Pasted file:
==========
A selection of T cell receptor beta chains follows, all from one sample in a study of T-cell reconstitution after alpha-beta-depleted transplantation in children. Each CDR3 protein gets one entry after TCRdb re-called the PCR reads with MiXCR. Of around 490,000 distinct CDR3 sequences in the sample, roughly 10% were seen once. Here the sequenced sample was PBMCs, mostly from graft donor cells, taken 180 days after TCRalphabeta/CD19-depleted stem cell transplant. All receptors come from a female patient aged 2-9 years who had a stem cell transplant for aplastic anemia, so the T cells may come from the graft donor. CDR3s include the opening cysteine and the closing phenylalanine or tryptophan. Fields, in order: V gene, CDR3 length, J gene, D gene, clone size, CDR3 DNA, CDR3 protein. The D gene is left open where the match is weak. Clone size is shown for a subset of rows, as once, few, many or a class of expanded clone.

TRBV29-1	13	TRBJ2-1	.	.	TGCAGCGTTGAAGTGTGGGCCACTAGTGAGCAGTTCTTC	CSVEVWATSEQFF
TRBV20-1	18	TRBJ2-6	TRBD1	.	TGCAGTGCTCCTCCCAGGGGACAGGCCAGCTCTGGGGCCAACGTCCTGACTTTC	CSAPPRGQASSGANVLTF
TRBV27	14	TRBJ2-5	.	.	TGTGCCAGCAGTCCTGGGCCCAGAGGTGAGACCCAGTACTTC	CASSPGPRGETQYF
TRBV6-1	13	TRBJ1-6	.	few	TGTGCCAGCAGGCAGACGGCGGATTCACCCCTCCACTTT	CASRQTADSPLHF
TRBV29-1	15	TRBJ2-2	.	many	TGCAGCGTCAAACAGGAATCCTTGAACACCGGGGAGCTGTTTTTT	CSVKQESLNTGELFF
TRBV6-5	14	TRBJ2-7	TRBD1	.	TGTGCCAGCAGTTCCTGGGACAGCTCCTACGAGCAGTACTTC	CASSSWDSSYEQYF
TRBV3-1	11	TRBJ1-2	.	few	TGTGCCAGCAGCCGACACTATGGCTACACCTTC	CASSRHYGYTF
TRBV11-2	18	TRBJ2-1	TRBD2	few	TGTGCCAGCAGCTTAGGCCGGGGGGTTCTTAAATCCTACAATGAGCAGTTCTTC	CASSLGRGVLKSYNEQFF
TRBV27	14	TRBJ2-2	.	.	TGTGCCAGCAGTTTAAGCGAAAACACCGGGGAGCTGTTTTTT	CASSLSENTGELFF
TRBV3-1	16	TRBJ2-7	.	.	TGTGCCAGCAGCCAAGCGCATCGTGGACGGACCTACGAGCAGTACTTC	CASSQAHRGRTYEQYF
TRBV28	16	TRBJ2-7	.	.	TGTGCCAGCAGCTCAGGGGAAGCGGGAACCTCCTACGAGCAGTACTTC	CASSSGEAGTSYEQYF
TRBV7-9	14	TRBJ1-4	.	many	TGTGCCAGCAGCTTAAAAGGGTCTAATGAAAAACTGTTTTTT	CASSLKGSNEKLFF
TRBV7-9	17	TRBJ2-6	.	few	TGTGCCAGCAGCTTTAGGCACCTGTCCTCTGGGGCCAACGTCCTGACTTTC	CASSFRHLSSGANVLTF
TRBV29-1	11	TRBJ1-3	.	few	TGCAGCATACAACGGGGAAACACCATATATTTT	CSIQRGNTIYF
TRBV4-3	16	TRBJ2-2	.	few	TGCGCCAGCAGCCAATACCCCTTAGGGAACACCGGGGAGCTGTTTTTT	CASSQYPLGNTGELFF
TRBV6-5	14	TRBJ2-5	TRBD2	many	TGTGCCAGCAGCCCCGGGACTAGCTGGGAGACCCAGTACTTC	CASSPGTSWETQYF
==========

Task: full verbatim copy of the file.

A selection of T cell receptor beta chains follows, all from one sample in a study of T-cell reconstitution after alpha-beta-depleted transplantation in children. Each CDR3 protein gets one entry after TCRdb re-called the PCR reads with MiXCR. Of around 490,000 distinct CDR3 sequences in the sample, roughly 10% were seen once. Here the sequenced sample was PBMCs, mostly from graft donor cells, taken 180 days after TCRalphabeta/CD19-depleted stem cell transplant. All receptors come from a female patient aged 2-9 years who had a stem cell transplant for aplastic anemia, so the T cells may come from the graft donor. CDR3s include the opening cysteine and the closing phenylalanine or tryptophan. Fields, in order: V gene, CDR3 length, J gene, D gene, clone size, CDR3 DNA, CDR3 protein. The D gene is left open where the match is weak. Clone size is shown for a subset of rows, as once, few, many or a class of expanded clone.

TRBV29-1	13	TRBJ2-1	.	.	TGCAGCGTTGAAGTGTGGGCCACTAGTGAGCAGTTCTTC	CSVEVWATSEQFF
TRBV20-1	18	TRBJ2-6	TRBD1	.	TGCAGTGCTCCTCCCAGGGGACAGGCCAGCTCTGGGGCCAACGTCCTGACTTTC	CSAPPRGQASSGANVLTF
TRBV27	14	TRBJ2-5	.	.	TGTGCCAGCAGTCCTGGGCCCAGAGGTGAGACCCAGTACTTC	CASSPGPRGETQYF
TRBV6-1	13	TRBJ1-6	.	few	TGTGCCAGCAGGCAGACGGCGGATTCACCCCTCCACTTT	CASRQTADSPLHF
TRBV29-1	15	TRBJ2-2	.	many	TGCAGCGTCAAACAGGAATCCTTGAACACCGGGGAGCTGTTTTTT	CSVKQESLNTGELFF
TRBV6-5	14	TRBJ2-7	TRBD1	.	TGTGCCAGCAGTTCCTGGGACAGCTCCTACGAGCAGTACTTC	CASSSWDSSYEQYF
TRBV3-1	11	TRBJ1-2	.	few	TGTGCCAGCAGCCGACACTATGGCTACACCTTC	CASSRHYGYTF
TRBV11-2	18	TRBJ2-1	TRBD2	few	TGTGCCAGCAGCTTAGGCCGGGGGGTTCTTAAATCCTACAATGAGCAGTTCTTC	CASSLGRGVLKSYNEQFF
TRBV27	14	TRBJ2-2	.	.	TGTGCCAGCAGTTTAAGCGAAAACACCGGGGAGCTGTTTTTT	CASSLSENTGELFF
TRBV3-1	16	TRBJ2-7	.	.	TGTGCCAGCAGCCAAGCGCATCGTGGACGGACCTACGAGCAGTACTTC	CASSQAHRGRTYEQYF
TRBV28	16	TRBJ2-7	.	.	TGTGCCAGCAGCTCAGGGGAAGCGGGAACCTCCTACGAGCAGTACTTC	CASSSGEAGTSYEQYF
TRBV7-9	14	TRBJ1-4	.	many	TGTGCCAGCAGCTTAAAAGGGTCTAATGAAAAACTGTTTTTT	CASSLKGSNEKLFF
TRBV7-9	17	TRBJ2-6	.	few	TGTGCCAGCAGCTTTAGGCACCTGTCCTCTGGGGCCAACGTCCTGACTTTC	CASSFRHLSSGANVLTF
TRBV29-1	11	TRBJ1-3	.	few	TGCAGCATACAACGGGGAAACACCATATATTTT	CSIQRGNTIYF
TRBV4-3	16	TRBJ2-2	.	few	TGCGCCAGCAGCCAATACCCCTTAGGGAACACCGGGGAGCTGTTTTTT	CASSQYPLGNTGELFF
TRBV6-5	14	TRBJ2-5	TRBD2	many	TGTGCCAGCAGCCCCGGGACTAGCTGGGAGACCCAGTACTTC	CASSPGTSWETQYF